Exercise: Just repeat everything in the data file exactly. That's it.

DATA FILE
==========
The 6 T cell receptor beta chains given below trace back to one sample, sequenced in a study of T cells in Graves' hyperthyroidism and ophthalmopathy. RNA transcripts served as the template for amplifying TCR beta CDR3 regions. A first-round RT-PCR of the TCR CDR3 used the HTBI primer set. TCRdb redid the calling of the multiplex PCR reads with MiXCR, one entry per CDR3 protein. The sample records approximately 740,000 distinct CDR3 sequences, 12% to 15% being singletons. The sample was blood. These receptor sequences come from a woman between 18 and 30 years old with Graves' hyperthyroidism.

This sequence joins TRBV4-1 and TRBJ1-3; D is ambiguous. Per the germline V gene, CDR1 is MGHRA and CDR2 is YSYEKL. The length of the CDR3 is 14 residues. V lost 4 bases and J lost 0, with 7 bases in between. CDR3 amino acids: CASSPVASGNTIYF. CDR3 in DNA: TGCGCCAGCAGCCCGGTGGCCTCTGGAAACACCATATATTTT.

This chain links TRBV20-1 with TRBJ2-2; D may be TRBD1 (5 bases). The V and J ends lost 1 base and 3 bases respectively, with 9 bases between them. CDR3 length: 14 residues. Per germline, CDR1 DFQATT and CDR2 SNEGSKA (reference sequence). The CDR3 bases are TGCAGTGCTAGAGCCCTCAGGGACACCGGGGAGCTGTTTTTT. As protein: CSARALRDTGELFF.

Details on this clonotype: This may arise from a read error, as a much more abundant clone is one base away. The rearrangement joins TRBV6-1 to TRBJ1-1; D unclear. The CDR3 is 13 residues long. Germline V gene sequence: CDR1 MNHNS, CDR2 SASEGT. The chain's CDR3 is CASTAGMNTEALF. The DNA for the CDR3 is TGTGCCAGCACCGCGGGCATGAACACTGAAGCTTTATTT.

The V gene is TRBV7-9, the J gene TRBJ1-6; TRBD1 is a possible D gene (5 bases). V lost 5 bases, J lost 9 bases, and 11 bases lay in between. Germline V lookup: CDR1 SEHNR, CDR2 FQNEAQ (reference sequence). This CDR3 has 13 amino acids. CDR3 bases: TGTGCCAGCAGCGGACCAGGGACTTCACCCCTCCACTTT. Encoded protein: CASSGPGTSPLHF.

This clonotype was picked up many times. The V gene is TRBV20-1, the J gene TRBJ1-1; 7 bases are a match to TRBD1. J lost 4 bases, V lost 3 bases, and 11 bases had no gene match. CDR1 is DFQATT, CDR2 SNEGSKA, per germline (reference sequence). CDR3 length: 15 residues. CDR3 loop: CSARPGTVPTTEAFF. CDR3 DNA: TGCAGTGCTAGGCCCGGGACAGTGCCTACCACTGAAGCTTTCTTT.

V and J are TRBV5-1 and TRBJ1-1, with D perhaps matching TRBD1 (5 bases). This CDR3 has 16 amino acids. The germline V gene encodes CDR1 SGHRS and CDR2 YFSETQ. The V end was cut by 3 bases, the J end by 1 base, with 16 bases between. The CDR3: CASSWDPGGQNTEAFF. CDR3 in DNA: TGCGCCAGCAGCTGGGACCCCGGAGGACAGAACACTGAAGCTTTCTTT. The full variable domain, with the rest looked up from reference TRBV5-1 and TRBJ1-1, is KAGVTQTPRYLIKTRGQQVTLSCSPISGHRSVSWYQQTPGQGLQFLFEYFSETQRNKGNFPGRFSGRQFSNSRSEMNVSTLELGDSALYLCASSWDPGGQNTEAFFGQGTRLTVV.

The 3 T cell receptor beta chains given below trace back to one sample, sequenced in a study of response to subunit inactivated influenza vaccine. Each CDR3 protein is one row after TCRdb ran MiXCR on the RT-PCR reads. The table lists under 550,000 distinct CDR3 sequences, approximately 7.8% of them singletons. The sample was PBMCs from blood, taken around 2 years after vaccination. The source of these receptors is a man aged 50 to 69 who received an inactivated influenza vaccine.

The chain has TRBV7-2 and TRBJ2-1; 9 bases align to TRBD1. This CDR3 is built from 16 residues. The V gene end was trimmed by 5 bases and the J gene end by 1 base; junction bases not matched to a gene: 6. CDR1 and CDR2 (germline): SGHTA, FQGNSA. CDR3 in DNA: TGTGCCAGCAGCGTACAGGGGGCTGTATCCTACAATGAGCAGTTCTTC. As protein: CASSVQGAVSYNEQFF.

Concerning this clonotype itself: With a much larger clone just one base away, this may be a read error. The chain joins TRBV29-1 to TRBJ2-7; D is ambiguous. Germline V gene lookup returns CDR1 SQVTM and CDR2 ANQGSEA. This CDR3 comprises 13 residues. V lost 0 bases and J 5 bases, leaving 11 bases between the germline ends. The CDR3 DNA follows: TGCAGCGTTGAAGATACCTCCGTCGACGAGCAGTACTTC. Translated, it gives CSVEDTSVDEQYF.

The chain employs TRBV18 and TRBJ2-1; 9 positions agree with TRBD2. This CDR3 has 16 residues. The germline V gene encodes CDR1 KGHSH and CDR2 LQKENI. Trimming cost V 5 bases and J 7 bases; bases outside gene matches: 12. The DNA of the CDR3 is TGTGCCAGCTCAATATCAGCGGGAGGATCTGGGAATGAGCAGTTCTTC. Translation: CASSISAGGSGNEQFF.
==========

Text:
The 6 T cell receptor beta chains given below trace back to one sample, sequenced in a study of T cells in Graves' hyperthyroidism and ophthalmopathy. RNA transcripts served as the template for amplifying TCR beta CDR3 regions. A first-round RT-PCR of the TCR CDR3 used the HTBI primer set. TCRdb redid the calling of the multiplex PCR reads with MiXCR, one entry per CDR3 protein. The sample records approximately 740,000 distinct CDR3 sequences, 12% to 15% being singletons. The sample was blood. These receptor sequences come from a woman between 18 and 30 years old with Graves' hyperthyroidism.

This sequence joins TRBV4-1 and TRBJ1-3; D is ambiguous. Per the germline V gene, CDR1 is MGHRA and CDR2 is YSYEKL. The length of the CDR3 is 14 residues. V lost 4 bases and J lost 0, with 7 bases in between. CDR3 amino acids: CASSPVASGNTIYF. CDR3 in DNA: TGCGCCAGCAGCCCGGTGGCCTCTGGAAACACCATATATTTT.

This chain links TRBV20-1 with TRBJ2-2; D may be TRBD1 (5 bases). The V and J ends lost 1 base and 3 bases respectively, with 9 bases between them. CDR3 length: 14 residues. Per germline, CDR1 DFQATT and CDR2 SNEGSKA (reference sequence). The CDR3 bases are TGCAGTGCTAGAGCCCTCAGGGACACCGGGGAGCTGTTTTTT. As protein: CSARALRDTGELFF.

Details on this clonotype: This may arise from a read error, as a much more abundant clone is one base away. The rearrangement joins TRBV6-1 to TRBJ1-1; D unclear. The CDR3 is 13 residues long. Germline V gene sequence: CDR1 MNHNS, CDR2 SASEGT. The chain's CDR3 is CASTAGMNTEALF. The DNA for the CDR3 is TGTGCCAGCACCGCGGGCATGAACACTGAAGCTTTATTT.

The V gene is TRBV7-9, the J gene TRBJ1-6; TRBD1 is a possible D gene (5 bases). V lost 5 bases, J lost 9 bases, and 11 bases lay in between. Germline V lookup: CDR1 SEHNR, CDR2 FQNEAQ (reference sequence). This CDR3 has 13 amino acids. CDR3 bases: TGTGCCAGCAGCGGACCAGGGACTTCACCCCTCCACTTT. Encoded protein: CASSGPGTSPLHF.

This clonotype was picked up many times. The V gene is TRBV20-1, the J gene TRBJ1-1; 7 bases are a match to TRBD1. J lost 4 bases, V lost 3 bases, and 11 bases had no gene match. CDR1 is DFQATT, CDR2 SNEGSKA, per germline (reference sequence). CDR3 length: 15 residues. CDR3 loop: CSARPGTVPTTEAFF. CDR3 DNA: TGCAGTGCTAGGCCCGGGACAGTGCCTACCACTGAAGCTTTCTTT.

V and J are TRBV5-1 and TRBJ1-1, with D perhaps matching TRBD1 (5 bases). This CDR3 has 16 amino acids. The germline V gene encodes CDR1 SGHRS and CDR2 YFSETQ. The V end was cut by 3 bases, the J end by 1 base, with 16 bases between. The CDR3: CASSWDPGGQNTEAFF. CDR3 in DNA: TGCGCCAGCAGCTGGGACCCCGGAGGACAGAACACTGAAGCTTTCTTT. The full variable domain, with the rest looked up from reference TRBV5-1 and TRBJ1-1, is KAGVTQTPRYLIKTRGQQVTLSCSPISGHRSVSWYQQTPGQGLQFLFEYFSETQRNKGNFPGRFSGRQFSNSRSEMNVSTLELGDSALYLCASSWDPGGQNTEAFFGQGTRLTVV.

The 3 T cell receptor beta chains given below trace back to one sample, sequenced in a study of response to subunit inactivated influenza vaccine. Each CDR3 protein is one row after TCRdb ran MiXCR on the RT-PCR reads. The table lists under 550,000 distinct CDR3 sequences, approximately 7.8% of them singletons. The sample was PBMCs from blood, taken around 2 years after vaccination. The source of these receptors is a man aged 50 to 69 who received an inactivated influenza vaccine.

The chain has TRBV7-2 and TRBJ2-1; 9 bases align to TRBD1. This CDR3 is built from 16 residues. The V gene end was trimmed by 5 bases and the J gene end by 1 base; junction bases not matched to a gene: 6. CDR1 and CDR2 (germline): SGHTA, FQGNSA. CDR3 in DNA: TGTGCCAGCAGCGTACAGGGGGCTGTATCCTACAATGAGCAGTTCTTC. As protein: CASSVQGAVSYNEQFF.

Concerning this clonotype itself: With a much larger clone just one base away, this may be a read error. The chain joins TRBV29-1 to TRBJ2-7; D is ambiguous. Germline V gene lookup returns CDR1 SQVTM and CDR2 ANQGSEA. This CDR3 comprises 13 residues. V lost 0 bases and J 5 bases, leaving 11 bases between the germline ends. The CDR3 DNA follows: TGCAGCGTTGAAGATACCTCCGTCGACGAGCAGTACTTC. Translated, it gives CSVEDTSVDEQYF.

The chain employs TRBV18 and TRBJ2-1; 9 positions agree with TRBD2. This CDR3 has 16 residues. The germline V gene encodes CDR1 KGHSH and CDR2 LQKENI. Trimming cost V 5 bases and J 7 bases; bases outside gene matches: 12. The DNA of the CDR3 is TGTGCCAGCTCAATATCAGCGGGAGGATCTGGGAATGAGCAGTTCTTC. Translation: CASSISAGGSGNEQFF.